Culture

Tracking the Great Plastic Heaps in the Seas

Giant slicks of plastic rubbish collect in our seas much of it floating on the surface. The most infamous one, known as the Great Pacific Garbage Patch, is in the North Pacific Ocean.

Scientists have modelled how the plastic travels through the marine environment to heap together in large waste dumps.

In Chaos, from AIP Publishing, Philippe Miron, Francisco Beron-Vera, Luzie Helfmann, and Peter Koltai report creating a Markov chain model of the oceans’ surface dynamics from historical trajectories of surface buoys.

Their model describes the probability of plastic debris being transported from one region of ocean surface to another.

Philippe Miron, an assistant scientist at the University of Miami, explained:

“Surface debris is released from the coast and distributed according to their location’s share of the global land-based plastic waste entering the ocean.

“To observe the long-term distribution of floating debris, beached debris is reinjected into the system following the same distribution. We call this model ‘pollution aware,’ because it models the injection, dispersion, and recirculation of debris within the system.”

Transition path theory allows the researchers to identify pathways or transition paths connecting a source directly to a target.

“In this work, we focus on pathways from the coast to the subtropical gyres, from one gyre to another, and from the gyres to the coast,” Miron said.

The researchers inferred debris pathways and explored garbage patch stability by quantifying the connection between them and their ability to retain trash.

“We identified a high-probability transition channel connecting the Great Pacific Garbage Patch with the coasts of eastern Asia, which suggests an important source of plastic pollution there,” said Miron.

“And the weakness of the Indian Ocean gyre as a plastic debris trap is consistent with transition paths not converging within the gyre.”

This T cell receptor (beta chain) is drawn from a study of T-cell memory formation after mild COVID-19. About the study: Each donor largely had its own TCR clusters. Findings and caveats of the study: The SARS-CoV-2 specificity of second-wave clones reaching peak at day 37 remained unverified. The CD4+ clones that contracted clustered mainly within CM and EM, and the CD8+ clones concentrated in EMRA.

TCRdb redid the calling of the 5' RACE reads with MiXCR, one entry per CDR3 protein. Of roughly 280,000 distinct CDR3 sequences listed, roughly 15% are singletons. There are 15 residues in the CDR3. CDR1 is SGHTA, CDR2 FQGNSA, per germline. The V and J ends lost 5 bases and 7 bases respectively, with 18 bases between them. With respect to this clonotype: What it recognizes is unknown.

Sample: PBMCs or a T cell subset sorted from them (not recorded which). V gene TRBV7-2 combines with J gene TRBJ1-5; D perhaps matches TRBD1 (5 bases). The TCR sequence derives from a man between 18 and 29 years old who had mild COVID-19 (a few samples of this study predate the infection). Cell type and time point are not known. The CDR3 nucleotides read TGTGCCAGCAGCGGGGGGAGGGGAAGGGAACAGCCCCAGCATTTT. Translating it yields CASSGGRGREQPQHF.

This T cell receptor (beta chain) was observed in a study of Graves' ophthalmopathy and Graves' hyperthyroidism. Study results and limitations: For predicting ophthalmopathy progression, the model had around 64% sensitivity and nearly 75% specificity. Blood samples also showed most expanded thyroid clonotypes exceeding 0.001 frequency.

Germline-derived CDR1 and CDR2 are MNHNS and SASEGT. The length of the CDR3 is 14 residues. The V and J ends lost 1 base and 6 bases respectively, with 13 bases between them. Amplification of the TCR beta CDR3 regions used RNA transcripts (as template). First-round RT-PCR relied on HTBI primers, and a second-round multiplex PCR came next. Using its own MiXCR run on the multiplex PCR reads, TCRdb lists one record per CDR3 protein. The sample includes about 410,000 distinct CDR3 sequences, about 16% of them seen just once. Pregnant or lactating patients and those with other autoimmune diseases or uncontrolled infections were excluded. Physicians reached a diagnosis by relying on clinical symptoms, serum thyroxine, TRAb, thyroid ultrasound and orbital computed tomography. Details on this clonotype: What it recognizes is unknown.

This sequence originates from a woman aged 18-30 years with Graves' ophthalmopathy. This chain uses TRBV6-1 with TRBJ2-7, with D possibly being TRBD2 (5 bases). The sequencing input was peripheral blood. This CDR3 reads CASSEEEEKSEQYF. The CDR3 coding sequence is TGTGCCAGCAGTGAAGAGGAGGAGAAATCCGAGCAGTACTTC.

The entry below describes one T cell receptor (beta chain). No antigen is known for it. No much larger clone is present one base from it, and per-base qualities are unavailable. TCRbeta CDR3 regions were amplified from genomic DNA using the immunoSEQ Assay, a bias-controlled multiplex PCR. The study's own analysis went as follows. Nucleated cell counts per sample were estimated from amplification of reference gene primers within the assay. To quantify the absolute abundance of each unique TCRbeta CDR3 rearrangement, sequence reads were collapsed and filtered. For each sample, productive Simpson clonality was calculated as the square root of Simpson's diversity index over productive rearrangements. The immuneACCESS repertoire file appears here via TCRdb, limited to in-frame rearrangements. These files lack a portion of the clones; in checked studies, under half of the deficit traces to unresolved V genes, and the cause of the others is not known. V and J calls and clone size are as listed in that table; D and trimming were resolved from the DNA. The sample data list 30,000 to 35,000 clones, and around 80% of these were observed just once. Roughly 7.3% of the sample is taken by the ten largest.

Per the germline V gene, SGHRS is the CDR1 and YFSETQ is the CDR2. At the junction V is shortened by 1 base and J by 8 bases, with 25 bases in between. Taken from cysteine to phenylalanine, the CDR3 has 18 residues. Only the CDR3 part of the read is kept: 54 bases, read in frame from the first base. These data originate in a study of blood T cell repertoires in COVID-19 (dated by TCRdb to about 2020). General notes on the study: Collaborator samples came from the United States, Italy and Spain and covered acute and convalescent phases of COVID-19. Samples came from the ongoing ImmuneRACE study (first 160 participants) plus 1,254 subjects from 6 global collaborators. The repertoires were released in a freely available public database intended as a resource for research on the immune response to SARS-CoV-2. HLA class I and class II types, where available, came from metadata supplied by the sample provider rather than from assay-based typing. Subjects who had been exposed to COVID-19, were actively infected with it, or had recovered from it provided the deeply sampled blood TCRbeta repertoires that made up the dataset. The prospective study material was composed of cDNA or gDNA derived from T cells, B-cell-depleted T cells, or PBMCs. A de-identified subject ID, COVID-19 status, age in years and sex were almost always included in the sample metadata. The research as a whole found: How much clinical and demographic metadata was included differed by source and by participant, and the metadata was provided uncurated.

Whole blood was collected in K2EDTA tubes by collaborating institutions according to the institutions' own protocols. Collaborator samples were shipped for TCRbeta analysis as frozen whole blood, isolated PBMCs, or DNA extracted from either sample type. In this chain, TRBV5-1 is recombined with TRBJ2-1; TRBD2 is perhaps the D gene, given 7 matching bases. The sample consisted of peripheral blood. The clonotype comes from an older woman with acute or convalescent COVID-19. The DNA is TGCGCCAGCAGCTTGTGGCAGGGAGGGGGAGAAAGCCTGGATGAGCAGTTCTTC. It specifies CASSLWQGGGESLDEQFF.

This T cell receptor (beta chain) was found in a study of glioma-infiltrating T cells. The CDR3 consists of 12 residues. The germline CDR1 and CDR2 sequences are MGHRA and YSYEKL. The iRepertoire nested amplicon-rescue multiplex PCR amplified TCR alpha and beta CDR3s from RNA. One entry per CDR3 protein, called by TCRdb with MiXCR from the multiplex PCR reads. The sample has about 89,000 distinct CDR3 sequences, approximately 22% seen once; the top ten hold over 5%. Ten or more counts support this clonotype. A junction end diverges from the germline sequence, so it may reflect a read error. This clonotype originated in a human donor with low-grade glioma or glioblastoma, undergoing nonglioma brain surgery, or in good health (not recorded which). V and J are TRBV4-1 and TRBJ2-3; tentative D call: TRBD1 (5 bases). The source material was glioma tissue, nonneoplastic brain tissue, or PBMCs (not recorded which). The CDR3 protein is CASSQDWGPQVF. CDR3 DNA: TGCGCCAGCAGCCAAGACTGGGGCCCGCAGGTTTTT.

They found that gyres, in general, are weakly connected or disconnected from each other.

“Indeed, in the event of anomalously intense winds, a subtropical gyre is more likely to export garbage toward the coastlines than into another gyre,” Miron said.

Inferred reactive probability currents of marine debris into garbage patches (red boxes). Black boxes indicate coastal boxes from which those currents emerge. The color of the arrows represents the probability of the transition route. Credit: Philippe Miron, Francisco Beron-Vera, Luzie Helfmann, and Peter Koltai.

One of the biggest discoveries the group made is while the North Pacific subtropical gyre attracts the most debris, consistent with earlier assessments, the South Pacific gyre stands out as the most enduring, because debris has fewer pathways out and into other gyres.

“Our results, including prospects for garbage patches yet to be directly or robustly observed, namely in the Gulf of Guinea and in the Bay of Bengal, have implications for ocean cleanup activities,” said Miron.

“The reactive pollution routes we found provide targets — aside from the great garbage patches themselves — for those cleanup efforts.”

3 replies »

  1. “Like” is really the wrong term
    “Alarmed”would more accurately reflect my feelings, but that said we need Science like this if we are to address this and other growing global environmental problems – and this is a PROBLEM wherever you live in this world as this science proves
    Let’s hope COP26 in Glasgow can work towards a solution for this and other global catastrophes

  2. It’s really heartbreaking to see the plight of sea birds eating plastic. We have to restrict our use of plastic and find alternatives as soon as posible.

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